Even before I met Pip Starr, I made an attempt to acquaint myself with some of the great directors of foreign films—foreign to Americans, anyhow. Louis Malle (1932–1995) is an interesting case in point because he began as a French film director and later directed American films. I had seen a number of his films including Pretty Baby, but when I first discussed Malle with Pip, he told me about two films I had not heard of: Zazie dans le métro (1960) and Black Moon. The three films are quite different from each other and yet they each feature a young girl playing a leading role in the film. I will be reviewing the other two shortly.
Zazie (Catherine Demongeot) is a 10-year-old girl who is dropped off for a couple of days to stay with an uncle living in Paris. It is explained that Jeanne, the mother, does this every so often when she has a whirlwind romance with someone new. Here the girl is affectionately greeting her uncle, Gabriel.
One of the things she is looking forward to taking a ride on the Métro, the city’s rail line. She is disappointed to learn that it is shut down due to a worker’s strike.
As she is driven to her uncle’s flat, we get a clear picture of her impertinent and refreshing candor in dealing with the adults in her world. Gabriel’s wife Albertine prepares dinner and Zazie talks about becoming a schoolteacher. Why? Because, in her mischief, she wants the pleasure of driving each new class of students crazy!
After going to bed, she is roused by a visit from the landlord who insists that Gabriel not keep that brat in his place.
After overhearing this, she does whatever she can to make trouble for him. In the morning, before her uncle gets up, she dresses and goes out on the town without an escort. The landlord notices this and chases her. She escapes by making a scene and telling the people who gather that he said some bad things to her so that the group mobs him.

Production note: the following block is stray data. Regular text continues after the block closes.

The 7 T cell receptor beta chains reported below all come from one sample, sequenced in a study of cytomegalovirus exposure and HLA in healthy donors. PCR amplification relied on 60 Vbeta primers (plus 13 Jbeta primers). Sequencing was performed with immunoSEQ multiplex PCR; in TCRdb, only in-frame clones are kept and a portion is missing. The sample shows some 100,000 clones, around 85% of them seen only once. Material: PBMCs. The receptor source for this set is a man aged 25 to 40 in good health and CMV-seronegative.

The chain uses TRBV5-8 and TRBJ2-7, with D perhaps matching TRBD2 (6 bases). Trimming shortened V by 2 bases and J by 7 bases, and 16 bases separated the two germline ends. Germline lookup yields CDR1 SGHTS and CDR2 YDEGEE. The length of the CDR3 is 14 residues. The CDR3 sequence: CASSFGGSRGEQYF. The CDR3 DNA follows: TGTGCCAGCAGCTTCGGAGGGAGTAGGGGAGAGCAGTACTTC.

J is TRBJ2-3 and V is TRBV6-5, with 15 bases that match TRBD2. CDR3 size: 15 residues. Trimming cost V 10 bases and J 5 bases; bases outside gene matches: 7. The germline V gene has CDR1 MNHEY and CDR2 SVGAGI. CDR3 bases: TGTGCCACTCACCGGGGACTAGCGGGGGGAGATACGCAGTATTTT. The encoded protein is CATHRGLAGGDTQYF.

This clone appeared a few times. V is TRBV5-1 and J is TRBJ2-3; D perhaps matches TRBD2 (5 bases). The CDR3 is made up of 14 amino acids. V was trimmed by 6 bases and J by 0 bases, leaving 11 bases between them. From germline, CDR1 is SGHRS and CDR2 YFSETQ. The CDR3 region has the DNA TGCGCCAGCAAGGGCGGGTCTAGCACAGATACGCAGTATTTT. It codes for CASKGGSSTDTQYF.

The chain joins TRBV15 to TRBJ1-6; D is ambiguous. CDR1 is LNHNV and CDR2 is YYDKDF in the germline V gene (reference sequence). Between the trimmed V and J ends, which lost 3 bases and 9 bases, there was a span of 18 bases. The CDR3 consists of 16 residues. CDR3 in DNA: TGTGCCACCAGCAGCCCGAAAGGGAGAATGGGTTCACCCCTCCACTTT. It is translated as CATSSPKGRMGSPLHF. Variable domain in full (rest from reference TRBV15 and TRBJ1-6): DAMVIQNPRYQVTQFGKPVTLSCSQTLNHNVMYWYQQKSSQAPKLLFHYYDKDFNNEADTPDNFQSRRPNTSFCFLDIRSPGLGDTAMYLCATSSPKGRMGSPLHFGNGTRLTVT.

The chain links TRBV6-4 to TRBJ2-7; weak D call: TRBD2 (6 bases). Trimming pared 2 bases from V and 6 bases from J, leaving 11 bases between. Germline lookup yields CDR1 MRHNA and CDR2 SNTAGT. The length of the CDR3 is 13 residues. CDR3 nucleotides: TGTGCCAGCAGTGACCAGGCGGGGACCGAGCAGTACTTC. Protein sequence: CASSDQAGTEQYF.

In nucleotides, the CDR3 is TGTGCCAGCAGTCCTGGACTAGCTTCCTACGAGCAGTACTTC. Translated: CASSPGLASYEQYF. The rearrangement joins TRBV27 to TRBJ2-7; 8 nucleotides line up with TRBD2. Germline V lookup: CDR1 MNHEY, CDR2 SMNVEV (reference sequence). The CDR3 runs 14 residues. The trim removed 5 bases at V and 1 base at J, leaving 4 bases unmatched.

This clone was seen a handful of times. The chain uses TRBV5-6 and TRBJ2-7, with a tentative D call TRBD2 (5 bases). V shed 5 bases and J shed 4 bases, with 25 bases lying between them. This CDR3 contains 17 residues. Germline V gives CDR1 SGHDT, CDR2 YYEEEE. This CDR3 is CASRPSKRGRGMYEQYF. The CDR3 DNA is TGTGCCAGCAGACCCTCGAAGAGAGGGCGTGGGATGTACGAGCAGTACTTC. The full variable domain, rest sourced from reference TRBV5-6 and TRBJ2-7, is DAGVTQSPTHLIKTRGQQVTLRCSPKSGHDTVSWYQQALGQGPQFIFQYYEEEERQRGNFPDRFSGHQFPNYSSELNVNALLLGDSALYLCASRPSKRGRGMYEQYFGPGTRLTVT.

She goes back to the Métro entrance to find that it is still shut down. She bawls melodramatically until a man shows up with a sock puppet to cheer her up. Although he insists that he simply loves children, she is no fool. She calls him a dirty old man but, as you can see, she does so playfully and goes along with him anyway to the marketplace.
She cons him into buying her a pair of jeans and he treats her to lunch. Here we see her checking herself out in the mirror with her new acquisition.
After lunch, she abruptly runs off and the man chases after her. It is apparent by this point in the film that many of the scenes were shot by slowing the film stock to parody the fast motion of a silent slapstick film. In an interesting scene, she hides among a set of identically dressed mannequins to confuse the pursuer.
After a series of comical and melodramatic tactics, she laughs maniacally after making her final escape.
She puts on her new blue jeans before going out again with her uncle and his chauffeur, Charles. It appears that the film maker was using the jeans as a symbol of a Zazie’s growing up.
They begin at the Eiffel tower and as she and Charles are climbing down—they get momentarily separated from Gabriel—they have a frank but comical conversation about homosexuality, how some girls get married at 12 and why Charles isn’t married.
The film gets increasingly surreal as it progresses so, suffice it to say, Zazie is swept along in a series of adventures involving the antics and interactions between Madame Mouaque, a policeman and the rest of the characters.
The amusing irony is that by the time the Métro is running again, Zazie is so exhausted, she sleeps through the whole thing.
When her mother picks her up and asks her if anything happened, she simply answers “I got older.”
The film is remarkable the way it deals with serious subjects in such a light-hearted way. Never does the viewer feel that Zazie is in any real danger. Somehow, she knows how to handle herself and whenever characters take themselves too seriously, they are made to appear foolish.